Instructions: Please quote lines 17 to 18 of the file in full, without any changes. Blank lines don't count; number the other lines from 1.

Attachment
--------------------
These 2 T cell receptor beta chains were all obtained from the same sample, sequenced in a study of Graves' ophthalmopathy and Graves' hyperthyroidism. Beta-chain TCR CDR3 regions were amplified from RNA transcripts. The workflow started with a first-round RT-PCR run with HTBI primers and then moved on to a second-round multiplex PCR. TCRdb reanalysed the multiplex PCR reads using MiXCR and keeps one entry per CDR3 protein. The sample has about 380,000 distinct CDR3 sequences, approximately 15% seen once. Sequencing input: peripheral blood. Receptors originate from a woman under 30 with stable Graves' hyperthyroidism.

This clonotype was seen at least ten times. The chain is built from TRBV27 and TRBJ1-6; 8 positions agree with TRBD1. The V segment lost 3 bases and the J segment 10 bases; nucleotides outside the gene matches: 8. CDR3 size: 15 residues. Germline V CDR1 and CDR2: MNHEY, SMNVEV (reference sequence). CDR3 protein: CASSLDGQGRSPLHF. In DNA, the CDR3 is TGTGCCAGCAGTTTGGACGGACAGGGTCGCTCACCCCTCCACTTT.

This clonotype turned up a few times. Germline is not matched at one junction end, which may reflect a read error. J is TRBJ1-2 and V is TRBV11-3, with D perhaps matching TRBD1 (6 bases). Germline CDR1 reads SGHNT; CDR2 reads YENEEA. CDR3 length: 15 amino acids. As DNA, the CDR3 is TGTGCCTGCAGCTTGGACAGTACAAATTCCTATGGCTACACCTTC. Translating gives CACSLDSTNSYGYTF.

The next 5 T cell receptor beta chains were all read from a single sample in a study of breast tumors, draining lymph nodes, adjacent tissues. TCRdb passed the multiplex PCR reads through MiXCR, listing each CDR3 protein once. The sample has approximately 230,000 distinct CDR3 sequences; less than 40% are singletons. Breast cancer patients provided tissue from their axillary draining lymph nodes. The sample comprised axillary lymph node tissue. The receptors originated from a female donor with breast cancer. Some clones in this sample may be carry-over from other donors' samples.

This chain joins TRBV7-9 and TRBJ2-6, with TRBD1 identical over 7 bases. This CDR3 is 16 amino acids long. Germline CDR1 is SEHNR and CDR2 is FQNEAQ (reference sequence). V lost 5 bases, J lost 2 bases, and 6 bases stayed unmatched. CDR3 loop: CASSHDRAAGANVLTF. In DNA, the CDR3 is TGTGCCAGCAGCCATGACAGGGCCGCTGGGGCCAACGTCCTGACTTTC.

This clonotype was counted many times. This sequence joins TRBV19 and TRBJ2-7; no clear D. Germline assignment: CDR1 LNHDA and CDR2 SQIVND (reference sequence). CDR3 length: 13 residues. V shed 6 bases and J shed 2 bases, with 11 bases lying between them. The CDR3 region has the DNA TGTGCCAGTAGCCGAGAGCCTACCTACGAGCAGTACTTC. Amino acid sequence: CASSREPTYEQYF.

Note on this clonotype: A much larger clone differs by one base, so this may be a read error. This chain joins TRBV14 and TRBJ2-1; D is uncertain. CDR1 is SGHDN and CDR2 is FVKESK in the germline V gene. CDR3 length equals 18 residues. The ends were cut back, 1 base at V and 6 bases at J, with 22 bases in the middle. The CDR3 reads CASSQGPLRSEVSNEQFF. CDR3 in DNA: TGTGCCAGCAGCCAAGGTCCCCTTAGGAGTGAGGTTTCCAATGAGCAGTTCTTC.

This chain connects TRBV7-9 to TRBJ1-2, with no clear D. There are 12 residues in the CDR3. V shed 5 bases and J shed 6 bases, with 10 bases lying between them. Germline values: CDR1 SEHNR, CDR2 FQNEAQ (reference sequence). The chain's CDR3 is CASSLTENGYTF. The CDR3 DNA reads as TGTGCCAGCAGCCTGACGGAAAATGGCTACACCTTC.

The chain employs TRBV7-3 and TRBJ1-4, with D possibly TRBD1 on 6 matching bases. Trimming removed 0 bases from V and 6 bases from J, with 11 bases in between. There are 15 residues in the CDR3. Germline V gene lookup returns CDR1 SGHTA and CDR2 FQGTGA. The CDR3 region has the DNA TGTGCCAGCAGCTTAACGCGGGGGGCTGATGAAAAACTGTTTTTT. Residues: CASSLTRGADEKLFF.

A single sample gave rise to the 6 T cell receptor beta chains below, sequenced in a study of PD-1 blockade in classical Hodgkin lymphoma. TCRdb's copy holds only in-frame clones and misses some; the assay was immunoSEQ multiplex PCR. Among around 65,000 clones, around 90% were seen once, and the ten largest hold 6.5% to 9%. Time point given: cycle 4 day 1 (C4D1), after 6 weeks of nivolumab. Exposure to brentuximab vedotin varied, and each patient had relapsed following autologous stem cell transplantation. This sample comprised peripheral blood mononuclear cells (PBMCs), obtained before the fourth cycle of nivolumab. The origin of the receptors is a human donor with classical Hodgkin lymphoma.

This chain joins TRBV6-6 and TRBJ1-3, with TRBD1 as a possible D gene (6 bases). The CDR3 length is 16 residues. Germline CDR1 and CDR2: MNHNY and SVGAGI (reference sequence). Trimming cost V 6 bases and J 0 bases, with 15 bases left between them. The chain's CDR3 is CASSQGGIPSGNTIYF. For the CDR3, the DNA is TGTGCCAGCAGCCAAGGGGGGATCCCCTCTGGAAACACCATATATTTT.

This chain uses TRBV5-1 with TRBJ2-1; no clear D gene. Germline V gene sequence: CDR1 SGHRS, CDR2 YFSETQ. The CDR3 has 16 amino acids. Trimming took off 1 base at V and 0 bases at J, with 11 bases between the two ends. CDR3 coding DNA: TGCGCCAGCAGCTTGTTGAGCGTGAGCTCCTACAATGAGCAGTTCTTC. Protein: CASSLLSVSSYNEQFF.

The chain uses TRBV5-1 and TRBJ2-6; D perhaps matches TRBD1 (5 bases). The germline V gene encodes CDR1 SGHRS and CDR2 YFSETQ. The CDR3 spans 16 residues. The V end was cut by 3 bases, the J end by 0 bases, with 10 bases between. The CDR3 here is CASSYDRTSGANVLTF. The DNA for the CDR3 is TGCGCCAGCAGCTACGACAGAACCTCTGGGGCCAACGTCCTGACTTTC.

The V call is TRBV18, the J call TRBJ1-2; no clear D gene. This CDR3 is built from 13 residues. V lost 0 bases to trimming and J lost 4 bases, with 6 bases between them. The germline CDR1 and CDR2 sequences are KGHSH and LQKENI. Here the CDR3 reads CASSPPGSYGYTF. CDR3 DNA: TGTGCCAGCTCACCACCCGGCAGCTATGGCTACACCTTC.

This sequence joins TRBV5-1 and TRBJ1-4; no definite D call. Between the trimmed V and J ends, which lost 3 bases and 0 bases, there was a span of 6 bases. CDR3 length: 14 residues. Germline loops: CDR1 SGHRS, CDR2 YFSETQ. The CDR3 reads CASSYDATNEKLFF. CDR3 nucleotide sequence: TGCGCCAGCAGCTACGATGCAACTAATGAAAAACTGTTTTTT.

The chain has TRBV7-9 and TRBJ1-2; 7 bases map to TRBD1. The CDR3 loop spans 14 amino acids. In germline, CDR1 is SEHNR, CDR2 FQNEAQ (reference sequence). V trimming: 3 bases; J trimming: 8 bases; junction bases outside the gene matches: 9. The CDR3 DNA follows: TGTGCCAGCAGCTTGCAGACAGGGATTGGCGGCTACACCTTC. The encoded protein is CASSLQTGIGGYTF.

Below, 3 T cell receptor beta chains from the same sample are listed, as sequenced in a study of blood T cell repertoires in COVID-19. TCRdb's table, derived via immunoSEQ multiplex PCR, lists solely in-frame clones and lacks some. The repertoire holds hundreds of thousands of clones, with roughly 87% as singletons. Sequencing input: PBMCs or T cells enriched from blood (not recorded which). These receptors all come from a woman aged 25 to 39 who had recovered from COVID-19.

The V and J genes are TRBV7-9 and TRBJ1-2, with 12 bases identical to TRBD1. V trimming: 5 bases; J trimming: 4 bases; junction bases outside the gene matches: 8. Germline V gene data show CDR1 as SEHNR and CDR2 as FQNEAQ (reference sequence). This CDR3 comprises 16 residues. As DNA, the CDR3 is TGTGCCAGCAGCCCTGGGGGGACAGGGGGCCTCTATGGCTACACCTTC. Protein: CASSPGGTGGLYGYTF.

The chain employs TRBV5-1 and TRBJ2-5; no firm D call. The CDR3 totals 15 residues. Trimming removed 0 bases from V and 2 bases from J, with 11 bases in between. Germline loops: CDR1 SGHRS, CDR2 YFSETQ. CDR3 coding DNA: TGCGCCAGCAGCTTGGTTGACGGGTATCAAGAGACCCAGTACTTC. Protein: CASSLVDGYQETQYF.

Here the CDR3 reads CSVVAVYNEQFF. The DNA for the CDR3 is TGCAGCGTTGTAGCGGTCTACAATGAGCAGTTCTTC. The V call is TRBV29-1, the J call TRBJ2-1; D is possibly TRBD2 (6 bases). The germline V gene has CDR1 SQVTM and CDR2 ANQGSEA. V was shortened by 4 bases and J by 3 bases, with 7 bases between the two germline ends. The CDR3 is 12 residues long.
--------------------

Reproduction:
Below, 3 T cell receptor beta chains from the same sample are listed, as sequenced in a study of blood T cell repertoires in COVID-19. TCRdb's table, derived via immunoSEQ multiplex PCR, lists solely in-frame clones and lacks some. The repertoire holds hundreds of thousands of clones, with roughly 87% as singletons. Sequencing input: PBMCs or T cells enriched from blood (not recorded which). These receptors all come from a woman aged 25 to 39 who had recovered from COVID-19.

The V and J genes are TRBV7-9 and TRBJ1-2, with 12 bases identical to TRBD1. V trimming: 5 bases; J trimming: 4 bases; junction bases outside the gene matches: 8. Germline V gene data show CDR1 as SEHNR and CDR2 as FQNEAQ (reference sequence). This CDR3 comprises 16 residues. As DNA, the CDR3 is TGTGCCAGCAGCCCTGGGGGGACAGGGGGCCTCTATGGCTACACCTTC. Protein: CASSPGGTGGLYGYTF.